Global heat-related mortality for populations older than 65 years. Source: Watts et al., 2020

Health issues

Projected increases in average temperature and in frequency, intensity and duration of heat-waves are likely to have serious impacts on public health in the WHO European Region, particularly among elderly people and in cities due to the urban heat island effect. Globally, during the past 20 years, heat-related mortality in people older than 65 years has nearly doubled, and reached about 300 000 deaths in 2018. Deaths in the WHO European Region have increased by more than 30% over the same period (Watts et al., 2020).

Age, pre-existing medical conditions and social deprivation are key factors that make people likely to experience more adverse health outcomes related to heat and extreme temperatures (WHO Regional Office for Europe, 2018). Other vulnerable groups at greater risk include people with chronic conditions (such as cardiorespiratory diseases, endocrine system disorders, mental health disorders, metabolic disorders and kidney disorders), pregnant women, small children, outdoor workers, people living in urban settings in socially and economically deprived environments, migrants and travellers. In addition to climate change, population ageing and urbanization strongly affect the relationship between temperatures and health in the WHO European Region (WHO Regional Office for Europe, 2021).

Observed effects

The potential for hazardous exposure to extreme heat has been increasing in recent decades (EEA, 2017). Heat exposure can have direct effects such as heat stress or dehydration, or indirect effects such as a worsening of cardiovascular and respiratory diseases, kidney diseases or electrolyte disorders. The direct effects of heat mostly occur on the same day and in the following 3 days (WHO Regional Office for Europe, 2018). Globally, vulnerable populations experienced 475 million additional exposures to heat-wave events in 2019, which was, in turn, reflected in excess morbidity and mortality (Watts et al., 2020). In 2018, the monetized cost of heat-related mortality in the WHO European Region was equivalent to the average income of 11 million Europeans (Watts et al., 2020). City-specific studies showed a reduction in heat mortality in Mediterranean cities but not in cities in the north of the Region (WHO Regional Office for Europe, 2021).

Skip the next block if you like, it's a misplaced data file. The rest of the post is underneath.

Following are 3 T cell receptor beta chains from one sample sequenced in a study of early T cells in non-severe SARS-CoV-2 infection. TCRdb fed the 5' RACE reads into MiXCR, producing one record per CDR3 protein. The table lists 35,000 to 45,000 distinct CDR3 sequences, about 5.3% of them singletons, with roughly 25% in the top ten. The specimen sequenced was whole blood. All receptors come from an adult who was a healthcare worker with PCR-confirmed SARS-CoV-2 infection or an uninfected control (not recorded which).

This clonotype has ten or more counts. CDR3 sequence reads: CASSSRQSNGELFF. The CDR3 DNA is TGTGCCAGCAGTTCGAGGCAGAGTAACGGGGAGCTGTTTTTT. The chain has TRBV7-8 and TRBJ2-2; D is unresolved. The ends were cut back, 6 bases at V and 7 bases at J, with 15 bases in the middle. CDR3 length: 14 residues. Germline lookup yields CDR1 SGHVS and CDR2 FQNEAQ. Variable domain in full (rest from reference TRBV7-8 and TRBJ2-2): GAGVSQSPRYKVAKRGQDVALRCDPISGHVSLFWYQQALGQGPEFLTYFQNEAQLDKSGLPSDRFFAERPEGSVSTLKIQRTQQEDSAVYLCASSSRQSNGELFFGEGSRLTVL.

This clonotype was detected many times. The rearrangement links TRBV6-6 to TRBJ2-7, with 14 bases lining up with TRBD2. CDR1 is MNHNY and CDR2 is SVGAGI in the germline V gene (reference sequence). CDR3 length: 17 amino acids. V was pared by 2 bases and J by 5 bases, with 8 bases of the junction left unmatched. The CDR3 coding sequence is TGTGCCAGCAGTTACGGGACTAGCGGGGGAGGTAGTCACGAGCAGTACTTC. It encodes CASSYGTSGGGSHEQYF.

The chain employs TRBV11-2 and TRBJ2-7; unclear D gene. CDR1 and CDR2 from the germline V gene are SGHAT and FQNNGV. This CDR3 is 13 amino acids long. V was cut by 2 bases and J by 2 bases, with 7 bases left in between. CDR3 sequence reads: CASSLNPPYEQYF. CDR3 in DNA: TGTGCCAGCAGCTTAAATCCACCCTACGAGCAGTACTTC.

Projected effects

The projections for Europe indicate that the number of days with high heat stress levels will be increasing everywhere in the region (EEA, 2017), while heat-related impacts could increase substantially through the combined effects of climate change, urbanization and ageing. In the last decade, a number of scientific studies have provided projections of heat-related health impacts for the WHO European Region at local, subnational and national levels. Accordingly, the heat-wave probability has increased for 31 European capitals, while all European metropolitan areas will be more vulnerable to extreme heat in the coming decades (WHO Regional Office for Europe, 2021). The magnitude of the heat effects on human health depends on future emissions of greenhouse gases as well as the extent of preventive measures introduced around the world. The European Union could experience over 100 000 additional annual heat fatalities by the end of the century under a high warming scenario. The number of fatalities would be much less if the global temperature rise was limited to 2°C. Thus, limiting warming to below 2°C could prevent mortality and morbidity associated with heat (EASAC, 2019). Without high levels of adaptation, climate change is bound to increase the heat-related burden of disease substantially.

Policy responses

Heat prevention requires a portfolio of actions at different levels, including meteorological early warning systems, timely public and medical advice, improvements to housing and urban planning, and ensuring that health-care and social systems are ready to act. These actions can be integrated into a systematic public health response – a heat–health action plan (HHAP). Countries are at different stages of preparing, developing and implementing HHAPs. The WHO Regional Office for Europe conducted a survey in 2019, which looked into governance and institutional arrangements for HHAPs. Of a total of 35 countries participating in the survey, 16 indicated the existence of a national HHAP, with several more countries having established HHAPs at subnational or city level (WHO Regional Office for Europe, 2021).

The Observatory page on National heat-health action plans and warning systems provides an overview of national (and some subnational) heat-health action plans and warning systems. Further resources on improving the capacity to protect populations from the avoidable health risks of extreme heat in our changing climate are provided by the Global Heat Health Information Network, which is coordinated by the WHO/WMO Joint Office for Climate and Health.


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